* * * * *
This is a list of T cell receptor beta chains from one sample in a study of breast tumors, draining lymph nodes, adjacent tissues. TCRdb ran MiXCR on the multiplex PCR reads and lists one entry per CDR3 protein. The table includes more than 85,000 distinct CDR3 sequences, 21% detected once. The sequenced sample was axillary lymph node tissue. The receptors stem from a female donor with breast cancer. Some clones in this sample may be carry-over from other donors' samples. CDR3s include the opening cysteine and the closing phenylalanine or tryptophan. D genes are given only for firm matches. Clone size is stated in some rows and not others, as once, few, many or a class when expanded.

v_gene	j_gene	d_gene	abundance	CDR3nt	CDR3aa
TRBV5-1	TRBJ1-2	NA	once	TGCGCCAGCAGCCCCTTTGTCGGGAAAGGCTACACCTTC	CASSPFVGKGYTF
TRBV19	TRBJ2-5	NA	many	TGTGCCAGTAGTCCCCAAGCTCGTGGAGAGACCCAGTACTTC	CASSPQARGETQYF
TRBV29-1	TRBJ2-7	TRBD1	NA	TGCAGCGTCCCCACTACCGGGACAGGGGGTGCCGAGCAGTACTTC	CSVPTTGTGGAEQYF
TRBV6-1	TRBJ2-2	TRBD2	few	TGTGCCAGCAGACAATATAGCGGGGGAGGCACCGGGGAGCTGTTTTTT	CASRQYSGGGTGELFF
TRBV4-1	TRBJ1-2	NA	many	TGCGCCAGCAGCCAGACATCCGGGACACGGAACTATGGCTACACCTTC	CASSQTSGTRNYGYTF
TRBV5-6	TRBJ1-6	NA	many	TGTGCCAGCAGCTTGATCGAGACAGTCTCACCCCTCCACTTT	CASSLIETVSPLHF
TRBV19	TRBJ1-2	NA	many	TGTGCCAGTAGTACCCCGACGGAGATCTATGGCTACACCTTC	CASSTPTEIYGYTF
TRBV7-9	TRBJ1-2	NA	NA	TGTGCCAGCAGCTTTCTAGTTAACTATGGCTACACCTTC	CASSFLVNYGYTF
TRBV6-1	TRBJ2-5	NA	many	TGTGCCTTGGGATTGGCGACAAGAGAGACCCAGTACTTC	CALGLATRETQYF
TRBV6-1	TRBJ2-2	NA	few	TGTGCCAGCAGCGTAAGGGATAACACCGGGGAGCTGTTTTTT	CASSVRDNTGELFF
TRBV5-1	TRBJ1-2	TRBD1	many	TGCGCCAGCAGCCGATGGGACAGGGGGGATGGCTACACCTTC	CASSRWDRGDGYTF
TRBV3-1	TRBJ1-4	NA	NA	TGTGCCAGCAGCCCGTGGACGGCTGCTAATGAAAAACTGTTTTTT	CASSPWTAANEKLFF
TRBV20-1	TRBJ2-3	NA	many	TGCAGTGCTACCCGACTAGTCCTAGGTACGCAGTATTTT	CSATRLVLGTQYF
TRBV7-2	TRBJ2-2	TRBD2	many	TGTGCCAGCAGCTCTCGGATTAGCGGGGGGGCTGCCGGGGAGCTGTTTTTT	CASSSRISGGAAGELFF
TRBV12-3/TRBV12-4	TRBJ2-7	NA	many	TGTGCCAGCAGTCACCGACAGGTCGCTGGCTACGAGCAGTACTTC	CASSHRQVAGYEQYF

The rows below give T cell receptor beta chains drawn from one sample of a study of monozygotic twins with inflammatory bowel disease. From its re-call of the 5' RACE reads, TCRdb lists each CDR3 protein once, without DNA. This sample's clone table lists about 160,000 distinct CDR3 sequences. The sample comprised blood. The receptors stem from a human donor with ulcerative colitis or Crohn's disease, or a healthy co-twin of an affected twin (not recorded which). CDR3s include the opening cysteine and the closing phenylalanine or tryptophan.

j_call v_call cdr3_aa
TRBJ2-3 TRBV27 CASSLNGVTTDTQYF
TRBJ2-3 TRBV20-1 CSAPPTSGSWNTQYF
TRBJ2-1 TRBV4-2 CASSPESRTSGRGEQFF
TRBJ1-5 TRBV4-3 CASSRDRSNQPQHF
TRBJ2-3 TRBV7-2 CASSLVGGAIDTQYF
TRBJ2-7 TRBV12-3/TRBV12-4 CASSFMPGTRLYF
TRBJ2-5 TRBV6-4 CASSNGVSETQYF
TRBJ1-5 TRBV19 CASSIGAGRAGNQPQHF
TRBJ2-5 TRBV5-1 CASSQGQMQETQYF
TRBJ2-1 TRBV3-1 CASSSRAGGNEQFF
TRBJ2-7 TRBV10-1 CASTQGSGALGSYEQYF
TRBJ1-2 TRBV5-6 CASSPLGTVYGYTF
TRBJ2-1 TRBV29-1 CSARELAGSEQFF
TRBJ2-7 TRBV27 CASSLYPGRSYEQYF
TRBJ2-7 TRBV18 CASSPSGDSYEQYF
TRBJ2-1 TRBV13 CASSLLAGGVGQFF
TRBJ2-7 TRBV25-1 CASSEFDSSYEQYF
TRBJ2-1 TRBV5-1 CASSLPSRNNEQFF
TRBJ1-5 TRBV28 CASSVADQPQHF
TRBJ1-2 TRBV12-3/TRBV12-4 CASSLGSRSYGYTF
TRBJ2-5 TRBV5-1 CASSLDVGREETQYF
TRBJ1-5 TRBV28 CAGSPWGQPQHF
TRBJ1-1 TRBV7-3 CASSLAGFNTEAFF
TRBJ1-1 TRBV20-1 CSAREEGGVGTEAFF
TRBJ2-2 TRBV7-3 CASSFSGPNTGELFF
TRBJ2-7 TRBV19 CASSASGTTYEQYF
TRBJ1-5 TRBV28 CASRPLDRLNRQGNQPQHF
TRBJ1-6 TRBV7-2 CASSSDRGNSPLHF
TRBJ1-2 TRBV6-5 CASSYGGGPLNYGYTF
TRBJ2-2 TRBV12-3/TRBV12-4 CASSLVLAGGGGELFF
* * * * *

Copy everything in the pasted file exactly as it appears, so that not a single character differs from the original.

This is a list of T cell receptor beta chains from one sample in a study of breast tumors, draining lymph nodes, adjacent tissues. TCRdb ran MiXCR on the multiplex PCR reads and lists one entry per CDR3 protein. The table includes more than 85,000 distinct CDR3 sequences, 21% detected once. The sequenced sample was axillary lymph node tissue. The receptors stem from a female donor with breast cancer. Some clones in this sample may be carry-over from other donors' samples. CDR3s include the opening cysteine and the closing phenylalanine or tryptophan. D genes are given only for firm matches. Clone size is stated in some rows and not others, as once, few, many or a class when expanded.

v_gene	j_gene	d_gene	abundance	CDR3nt	CDR3aa
TRBV5-1	TRBJ1-2	NA	once	TGCGCCAGCAGCCCCTTTGTCGGGAAAGGCTACACCTTC	CASSPFVGKGYTF
TRBV19	TRBJ2-5	NA	many	TGTGCCAGTAGTCCCCAAGCTCGTGGAGAGACCCAGTACTTC	CASSPQARGETQYF
TRBV29-1	TRBJ2-7	TRBD1	NA	TGCAGCGTCCCCACTACCGGGACAGGGGGTGCCGAGCAGTACTTC	CSVPTTGTGGAEQYF
TRBV6-1	TRBJ2-2	TRBD2	few	TGTGCCAGCAGACAATATAGCGGGGGAGGCACCGGGGAGCTGTTTTTT	CASRQYSGGGTGELFF
TRBV4-1	TRBJ1-2	NA	many	TGCGCCAGCAGCCAGACATCCGGGACACGGAACTATGGCTACACCTTC	CASSQTSGTRNYGYTF
TRBV5-6	TRBJ1-6	NA	many	TGTGCCAGCAGCTTGATCGAGACAGTCTCACCCCTCCACTTT	CASSLIETVSPLHF
TRBV19	TRBJ1-2	NA	many	TGTGCCAGTAGTACCCCGACGGAGATCTATGGCTACACCTTC	CASSTPTEIYGYTF
TRBV7-9	TRBJ1-2	NA	NA	TGTGCCAGCAGCTTTCTAGTTAACTATGGCTACACCTTC	CASSFLVNYGYTF
TRBV6-1	TRBJ2-5	NA	many	TGTGCCTTGGGATTGGCGACAAGAGAGACCCAGTACTTC	CALGLATRETQYF
TRBV6-1	TRBJ2-2	NA	few	TGTGCCAGCAGCGTAAGGGATAACACCGGGGAGCTGTTTTTT	CASSVRDNTGELFF
TRBV5-1	TRBJ1-2	TRBD1	many	TGCGCCAGCAGCCGATGGGACAGGGGGGATGGCTACACCTTC	CASSRWDRGDGYTF
TRBV3-1	TRBJ1-4	NA	NA	TGTGCCAGCAGCCCGTGGACGGCTGCTAATGAAAAACTGTTTTTT	CASSPWTAANEKLFF
TRBV20-1	TRBJ2-3	NA	many	TGCAGTGCTACCCGACTAGTCCTAGGTACGCAGTATTTT	CSATRLVLGTQYF
TRBV7-2	TRBJ2-2	TRBD2	many	TGTGCCAGCAGCTCTCGGATTAGCGGGGGGGCTGCCGGGGAGCTGTTTTTT	CASSSRISGGAAGELFF
TRBV12-3/TRBV12-4	TRBJ2-7	NA	many	TGTGCCAGCAGTCACCGACAGGTCGCTGGCTACGAGCAGTACTTC	CASSHRQVAGYEQYF

The rows below give T cell receptor beta chains drawn from one sample of a study of monozygotic twins with inflammatory bowel disease. From its re-call of the 5' RACE reads, TCRdb lists each CDR3 protein once, without DNA. This sample's clone table lists about 160,000 distinct CDR3 sequences. The sample comprised blood. The receptors stem from a human donor with ulcerative colitis or Crohn's disease, or a healthy co-twin of an affected twin (not recorded which). CDR3s include the opening cysteine and the closing phenylalanine or tryptophan.

j_call v_call cdr3_aa
TRBJ2-3 TRBV27 CASSLNGVTTDTQYF
TRBJ2-3 TRBV20-1 CSAPPTSGSWNTQYF
TRBJ2-1 TRBV4-2 CASSPESRTSGRGEQFF
TRBJ1-5 TRBV4-3 CASSRDRSNQPQHF
TRBJ2-3 TRBV7-2 CASSLVGGAIDTQYF
TRBJ2-7 TRBV12-3/TRBV12-4 CASSFMPGTRLYF
TRBJ2-5 TRBV6-4 CASSNGVSETQYF
TRBJ1-5 TRBV19 CASSIGAGRAGNQPQHF
TRBJ2-5 TRBV5-1 CASSQGQMQETQYF
TRBJ2-1 TRBV3-1 CASSSRAGGNEQFF
TRBJ2-7 TRBV10-1 CASTQGSGALGSYEQYF
TRBJ1-2 TRBV5-6 CASSPLGTVYGYTF
TRBJ2-1 TRBV29-1 CSARELAGSEQFF
TRBJ2-7 TRBV27 CASSLYPGRSYEQYF
TRBJ2-7 TRBV18 CASSPSGDSYEQYF
TRBJ2-1 TRBV13 CASSLLAGGVGQFF
TRBJ2-7 TRBV25-1 CASSEFDSSYEQYF
TRBJ2-1 TRBV5-1 CASSLPSRNNEQFF
TRBJ1-5 TRBV28 CASSVADQPQHF
TRBJ1-2 TRBV12-3/TRBV12-4 CASSLGSRSYGYTF
TRBJ2-5 TRBV5-1 CASSLDVGREETQYF
TRBJ1-5 TRBV28 CAGSPWGQPQHF
TRBJ1-1 TRBV7-3 CASSLAGFNTEAFF
TRBJ1-1 TRBV20-1 CSAREEGGVGTEAFF
TRBJ2-2 TRBV7-3 CASSFSGPNTGELFF
TRBJ2-7 TRBV19 CASSASGTTYEQYF
TRBJ1-5 TRBV28 CASRPLDRLNRQGNQPQHF
TRBJ1-6 TRBV7-2 CASSSDRGNSPLHF
TRBJ1-2 TRBV6-5 CASSYGGGPLNYGYTF
TRBJ2-2 TRBV12-3/TRBV12-4 CASSLVLAGGGGELFF